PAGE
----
Try our beta test site
IMPORTANT: Listing of a study on this site does not reflect endorsement by the National Institutes of Health. Talk with a trusted healthcare professional before volunteering for a study. Read more...

Electromyographic (EMG) on the Anaesthesia Monitor

This study has been completed.
Information provided by:
Tampere University Hospital Identifier:
First received: June 10, 2010
Last updated: NA
Last verified: June 2010
History: No changes posted
Intubation may induce electromyographic (EMG) activity, causing depth of anaesthesia monitors to show misleadingly high values. The investigators want to investigate whether this EMG activity can be visually seen on the anaesthesia monitor.

Condition Intervention Phase
Drug: Rocuronium bromide
Phase 4

Study Type: Interventional
Study Design: Allocation: Randomized
Intervention Model: Parallel Assignment
Masking: Double Blind (Participant, Care Provider, Investigator, Outcomes Assessor)
Primary Purpose: Treatment
Official Title: The Appearance of Electromyography on the Anaesthesia Monitor.

Resource links provided by NLM:

Further study details as provided by Tampere University Hospital:

Primary Outcome Measures:
  • The behaviour of biosignal on the anaesthesia monitor [ Time Frame: 30 minutes ]
    The visibility of elctromyogram and elctroencephalogram on the anaesthesia monitor

Secondary Outcome Measures:
  • The behaviour of depth of anaesthesia indexes (BIS, SE, RE) during intubation [ Time Frame: 30 min ]
    Intubation-associated changes in the numerical values of BIS, SE, RE

Estimated Enrollment: 30
Study Start Date: April 2009
Study Completion Date: March 2010
Primary Completion Date: March 2010 (Final data collection date for primary outcome measure)
Intervention Details:
    Drug: Rocuronium bromide
    Rocuronium, iv, 0,6 mg/kg diluted with saline to double volume, bolus, single dose
    Other Name: Esmeron
    Drug: Rocuronium bromide
    Rocuronium, iv, single dose, single bolus, 1.2 mg/kg
    Other Name: Esmeron.
Detailed Description:
Patients are anaesthetized with target controlled infusion of propofol. To facilitate intubation, the patients are randomized to receive rocuronium either 0,6 mg/kg or 1,2 mg/kg. BIS, Entropy and the biosignal collected with the Entropy strip are collected on a computer. The visible biosignal on the anaesthesia monitor is recorded with a video camera. BIS, Entropy, biosignal and video clip of the anaesthesia monitor will be analyzed in detail.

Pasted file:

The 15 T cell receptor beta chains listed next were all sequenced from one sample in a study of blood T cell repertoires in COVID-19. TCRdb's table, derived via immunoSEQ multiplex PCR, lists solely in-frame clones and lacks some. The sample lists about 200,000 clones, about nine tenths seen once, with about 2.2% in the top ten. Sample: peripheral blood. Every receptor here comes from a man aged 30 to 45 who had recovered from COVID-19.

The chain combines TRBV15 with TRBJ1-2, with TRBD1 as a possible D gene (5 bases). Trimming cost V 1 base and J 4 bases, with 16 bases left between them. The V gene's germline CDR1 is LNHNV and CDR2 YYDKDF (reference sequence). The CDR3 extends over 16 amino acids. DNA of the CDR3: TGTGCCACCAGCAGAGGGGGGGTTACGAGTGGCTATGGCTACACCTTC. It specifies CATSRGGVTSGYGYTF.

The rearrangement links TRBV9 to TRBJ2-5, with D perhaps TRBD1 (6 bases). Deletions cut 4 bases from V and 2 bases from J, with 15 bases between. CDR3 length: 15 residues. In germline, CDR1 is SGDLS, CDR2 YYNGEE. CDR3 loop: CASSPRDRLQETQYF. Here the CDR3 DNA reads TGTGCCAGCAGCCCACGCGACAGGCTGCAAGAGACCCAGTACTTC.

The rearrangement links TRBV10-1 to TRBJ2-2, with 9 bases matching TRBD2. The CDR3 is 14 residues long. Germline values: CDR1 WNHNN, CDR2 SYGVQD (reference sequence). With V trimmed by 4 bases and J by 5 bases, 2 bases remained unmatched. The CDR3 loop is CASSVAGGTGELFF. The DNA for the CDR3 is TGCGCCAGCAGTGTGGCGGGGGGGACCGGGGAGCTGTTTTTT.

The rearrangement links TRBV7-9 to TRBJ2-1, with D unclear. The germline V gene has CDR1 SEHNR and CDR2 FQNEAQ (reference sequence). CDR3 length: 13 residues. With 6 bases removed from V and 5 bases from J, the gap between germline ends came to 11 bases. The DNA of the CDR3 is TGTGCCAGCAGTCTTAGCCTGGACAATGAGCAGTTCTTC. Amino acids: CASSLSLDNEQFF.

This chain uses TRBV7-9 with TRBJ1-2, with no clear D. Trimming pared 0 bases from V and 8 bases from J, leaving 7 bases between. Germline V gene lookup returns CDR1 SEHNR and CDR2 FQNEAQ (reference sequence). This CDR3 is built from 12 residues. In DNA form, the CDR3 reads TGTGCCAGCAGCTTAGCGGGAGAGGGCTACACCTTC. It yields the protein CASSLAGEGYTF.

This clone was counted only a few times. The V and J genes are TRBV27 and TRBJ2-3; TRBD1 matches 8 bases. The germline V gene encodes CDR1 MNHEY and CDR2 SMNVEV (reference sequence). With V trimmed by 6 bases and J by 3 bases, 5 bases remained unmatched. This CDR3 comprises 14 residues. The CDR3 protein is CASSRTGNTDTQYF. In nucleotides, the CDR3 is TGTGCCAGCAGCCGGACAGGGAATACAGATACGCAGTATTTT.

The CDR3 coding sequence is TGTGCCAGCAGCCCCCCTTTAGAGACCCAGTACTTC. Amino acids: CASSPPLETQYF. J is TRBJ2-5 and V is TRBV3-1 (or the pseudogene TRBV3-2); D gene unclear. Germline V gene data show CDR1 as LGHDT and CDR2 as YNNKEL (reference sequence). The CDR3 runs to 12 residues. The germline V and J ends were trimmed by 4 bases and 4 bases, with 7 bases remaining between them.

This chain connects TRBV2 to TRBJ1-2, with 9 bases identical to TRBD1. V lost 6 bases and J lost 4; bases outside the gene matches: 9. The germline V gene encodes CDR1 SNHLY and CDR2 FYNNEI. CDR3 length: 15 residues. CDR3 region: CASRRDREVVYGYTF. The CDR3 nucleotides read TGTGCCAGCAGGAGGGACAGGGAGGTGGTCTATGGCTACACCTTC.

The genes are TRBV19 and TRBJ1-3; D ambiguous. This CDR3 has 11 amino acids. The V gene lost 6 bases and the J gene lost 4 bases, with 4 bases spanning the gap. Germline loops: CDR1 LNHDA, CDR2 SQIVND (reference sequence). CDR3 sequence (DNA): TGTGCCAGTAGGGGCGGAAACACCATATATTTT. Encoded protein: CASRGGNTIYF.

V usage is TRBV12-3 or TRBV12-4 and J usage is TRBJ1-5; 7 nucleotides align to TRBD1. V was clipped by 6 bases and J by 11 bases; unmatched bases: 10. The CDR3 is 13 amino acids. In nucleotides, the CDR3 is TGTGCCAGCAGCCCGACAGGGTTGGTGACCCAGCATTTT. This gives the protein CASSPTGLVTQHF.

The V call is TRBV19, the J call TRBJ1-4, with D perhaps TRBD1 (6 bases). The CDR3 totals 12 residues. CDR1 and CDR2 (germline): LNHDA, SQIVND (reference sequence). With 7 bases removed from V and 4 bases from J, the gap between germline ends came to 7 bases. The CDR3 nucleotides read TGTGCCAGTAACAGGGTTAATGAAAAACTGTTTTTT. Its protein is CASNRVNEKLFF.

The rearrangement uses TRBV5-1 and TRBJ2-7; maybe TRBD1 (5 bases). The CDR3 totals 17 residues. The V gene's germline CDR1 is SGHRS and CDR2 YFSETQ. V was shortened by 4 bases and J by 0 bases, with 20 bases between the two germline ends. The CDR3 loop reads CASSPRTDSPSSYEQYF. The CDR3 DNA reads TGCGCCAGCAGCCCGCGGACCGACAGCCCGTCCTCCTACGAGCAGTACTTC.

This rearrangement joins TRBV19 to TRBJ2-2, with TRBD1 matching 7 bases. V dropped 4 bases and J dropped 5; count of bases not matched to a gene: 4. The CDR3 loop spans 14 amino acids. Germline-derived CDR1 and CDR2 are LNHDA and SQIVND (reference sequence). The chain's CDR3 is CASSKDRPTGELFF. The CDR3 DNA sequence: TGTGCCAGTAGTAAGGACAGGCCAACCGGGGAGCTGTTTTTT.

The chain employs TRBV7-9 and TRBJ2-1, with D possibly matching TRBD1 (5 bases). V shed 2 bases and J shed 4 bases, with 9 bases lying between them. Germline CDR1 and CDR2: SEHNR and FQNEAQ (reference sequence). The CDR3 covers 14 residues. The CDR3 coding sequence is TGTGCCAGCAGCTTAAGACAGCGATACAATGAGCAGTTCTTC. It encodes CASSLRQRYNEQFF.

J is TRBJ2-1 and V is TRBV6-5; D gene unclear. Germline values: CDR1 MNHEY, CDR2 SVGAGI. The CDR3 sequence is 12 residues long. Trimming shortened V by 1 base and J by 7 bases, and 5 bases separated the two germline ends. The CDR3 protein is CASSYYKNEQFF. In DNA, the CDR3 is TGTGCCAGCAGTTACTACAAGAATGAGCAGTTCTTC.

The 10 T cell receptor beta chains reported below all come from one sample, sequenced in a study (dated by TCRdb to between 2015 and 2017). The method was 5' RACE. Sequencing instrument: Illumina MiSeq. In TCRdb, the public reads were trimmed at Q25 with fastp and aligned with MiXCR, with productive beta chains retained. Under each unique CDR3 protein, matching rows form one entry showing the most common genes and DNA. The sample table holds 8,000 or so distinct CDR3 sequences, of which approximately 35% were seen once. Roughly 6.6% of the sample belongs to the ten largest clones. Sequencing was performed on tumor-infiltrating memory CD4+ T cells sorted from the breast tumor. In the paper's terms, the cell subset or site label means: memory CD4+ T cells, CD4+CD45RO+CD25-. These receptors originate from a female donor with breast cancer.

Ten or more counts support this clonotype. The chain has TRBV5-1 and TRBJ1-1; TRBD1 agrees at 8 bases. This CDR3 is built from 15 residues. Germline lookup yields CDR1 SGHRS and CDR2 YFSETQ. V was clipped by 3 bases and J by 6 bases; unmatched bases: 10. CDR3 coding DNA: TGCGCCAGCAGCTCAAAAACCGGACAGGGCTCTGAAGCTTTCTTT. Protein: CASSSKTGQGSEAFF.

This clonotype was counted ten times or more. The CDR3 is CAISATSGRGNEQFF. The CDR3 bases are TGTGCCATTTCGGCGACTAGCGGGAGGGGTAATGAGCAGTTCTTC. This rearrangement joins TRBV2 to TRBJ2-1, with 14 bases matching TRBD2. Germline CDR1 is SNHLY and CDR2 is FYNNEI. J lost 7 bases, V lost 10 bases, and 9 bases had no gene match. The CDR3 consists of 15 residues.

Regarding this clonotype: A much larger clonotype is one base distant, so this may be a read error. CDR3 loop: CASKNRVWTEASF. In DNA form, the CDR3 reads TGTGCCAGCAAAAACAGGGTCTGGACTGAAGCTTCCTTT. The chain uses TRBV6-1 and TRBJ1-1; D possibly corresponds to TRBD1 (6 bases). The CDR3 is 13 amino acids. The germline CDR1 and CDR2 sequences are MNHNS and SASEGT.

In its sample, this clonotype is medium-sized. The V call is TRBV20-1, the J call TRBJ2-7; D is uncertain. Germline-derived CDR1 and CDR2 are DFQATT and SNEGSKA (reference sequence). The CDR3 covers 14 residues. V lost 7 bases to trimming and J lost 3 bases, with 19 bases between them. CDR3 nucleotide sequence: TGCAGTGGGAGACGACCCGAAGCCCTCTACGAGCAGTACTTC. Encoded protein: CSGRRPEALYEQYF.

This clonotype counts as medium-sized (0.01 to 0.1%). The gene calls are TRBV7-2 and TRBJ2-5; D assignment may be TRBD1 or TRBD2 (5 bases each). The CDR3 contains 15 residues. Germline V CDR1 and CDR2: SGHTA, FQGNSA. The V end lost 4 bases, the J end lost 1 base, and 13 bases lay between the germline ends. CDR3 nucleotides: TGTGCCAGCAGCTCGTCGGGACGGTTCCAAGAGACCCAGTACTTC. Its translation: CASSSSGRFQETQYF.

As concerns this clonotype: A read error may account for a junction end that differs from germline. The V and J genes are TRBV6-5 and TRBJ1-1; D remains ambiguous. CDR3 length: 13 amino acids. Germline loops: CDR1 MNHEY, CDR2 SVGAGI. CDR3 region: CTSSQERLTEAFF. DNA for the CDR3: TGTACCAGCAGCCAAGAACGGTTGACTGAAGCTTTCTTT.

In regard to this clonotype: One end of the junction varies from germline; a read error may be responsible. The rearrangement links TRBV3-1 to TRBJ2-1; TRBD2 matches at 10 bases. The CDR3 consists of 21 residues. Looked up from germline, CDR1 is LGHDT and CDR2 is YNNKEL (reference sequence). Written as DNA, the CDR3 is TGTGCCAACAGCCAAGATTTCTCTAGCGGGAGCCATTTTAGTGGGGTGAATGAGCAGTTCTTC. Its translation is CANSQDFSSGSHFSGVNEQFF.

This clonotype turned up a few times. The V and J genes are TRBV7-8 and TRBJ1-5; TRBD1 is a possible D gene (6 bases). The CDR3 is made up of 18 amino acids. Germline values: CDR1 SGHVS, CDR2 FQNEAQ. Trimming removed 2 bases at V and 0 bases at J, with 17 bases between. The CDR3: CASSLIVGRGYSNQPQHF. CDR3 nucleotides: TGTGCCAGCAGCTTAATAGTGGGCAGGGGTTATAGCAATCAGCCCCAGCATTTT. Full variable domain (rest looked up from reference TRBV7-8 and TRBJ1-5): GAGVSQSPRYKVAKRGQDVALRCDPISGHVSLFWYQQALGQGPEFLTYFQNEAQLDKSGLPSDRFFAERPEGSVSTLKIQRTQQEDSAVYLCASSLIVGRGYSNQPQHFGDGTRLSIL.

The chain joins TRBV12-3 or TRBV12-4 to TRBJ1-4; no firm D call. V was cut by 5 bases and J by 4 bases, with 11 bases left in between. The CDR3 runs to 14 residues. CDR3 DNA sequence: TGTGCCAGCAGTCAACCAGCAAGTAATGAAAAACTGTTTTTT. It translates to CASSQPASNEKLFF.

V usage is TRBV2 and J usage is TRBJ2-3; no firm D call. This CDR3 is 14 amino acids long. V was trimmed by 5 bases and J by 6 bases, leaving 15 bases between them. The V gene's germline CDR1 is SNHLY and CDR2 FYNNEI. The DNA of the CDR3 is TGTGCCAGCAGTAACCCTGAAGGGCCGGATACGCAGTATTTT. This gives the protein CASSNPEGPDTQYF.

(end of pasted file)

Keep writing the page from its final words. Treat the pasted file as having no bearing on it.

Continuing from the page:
Ages Eligible for Study:   18 Years to 65 Years   (Adult)
Sexes Eligible for Study:   Female
Accepts Healthy Volunteers:   No

Inclusion Criteria:

  • females giving informed consent
  • age range 18-65 years
  • elective surgery: gynaecological
  • general anaesthesia
  • ASA classification 1 or 2

Exclusion Criteria:

  • pregnancy
  • body mass index > 30
  • disease affecting CNS
  • overuse of alcohol
  • drug abuse
  • unability to understand, read or use Finnish language
  Contacts and Locations
Choosing to participate in a study is an important personal decision. Talk with your doctor and family members or friends about deciding to join a study. To learn more about this study, you or your doctor may contact the study research staff using the Contacts provided below. For general information, see Learn About Clinical Studies.

Please refer to this study by its identifier: NCT01142635

Tampere University Hospital
Tampere, Finland
Sponsors and Collaborators
Tampere University Hospital
Study Chair: Arvi Yli-Hankala, MD Tampere University Hospital
Principal Investigator: Arvi Yli-Hankala, MD Tampere University Hospital
  More Information

Responsible Party: Arvi Yli-Hankala/Professor, Tampere University Hospital Identifier: NCT01142635     History of Changes
Other Study ID Numbers: R08197M
2008-008129-31 ( EudraCT Number )
Study First Received: June 10, 2010
Last Updated: June 10, 2010

Keywords provided by Tampere University Hospital:
Entropy Index
Bispectral Index
Neuromuscular blockade; rocuronium

Additional relevant MeSH terms:
Neuromuscular Nondepolarizing Agents
Neuromuscular Blocking Agents
Neuromuscular Agents
Peripheral Nervous System Agents
Physiological Effects of Drugs
Anticonvulsants processed this record on May 23, 2017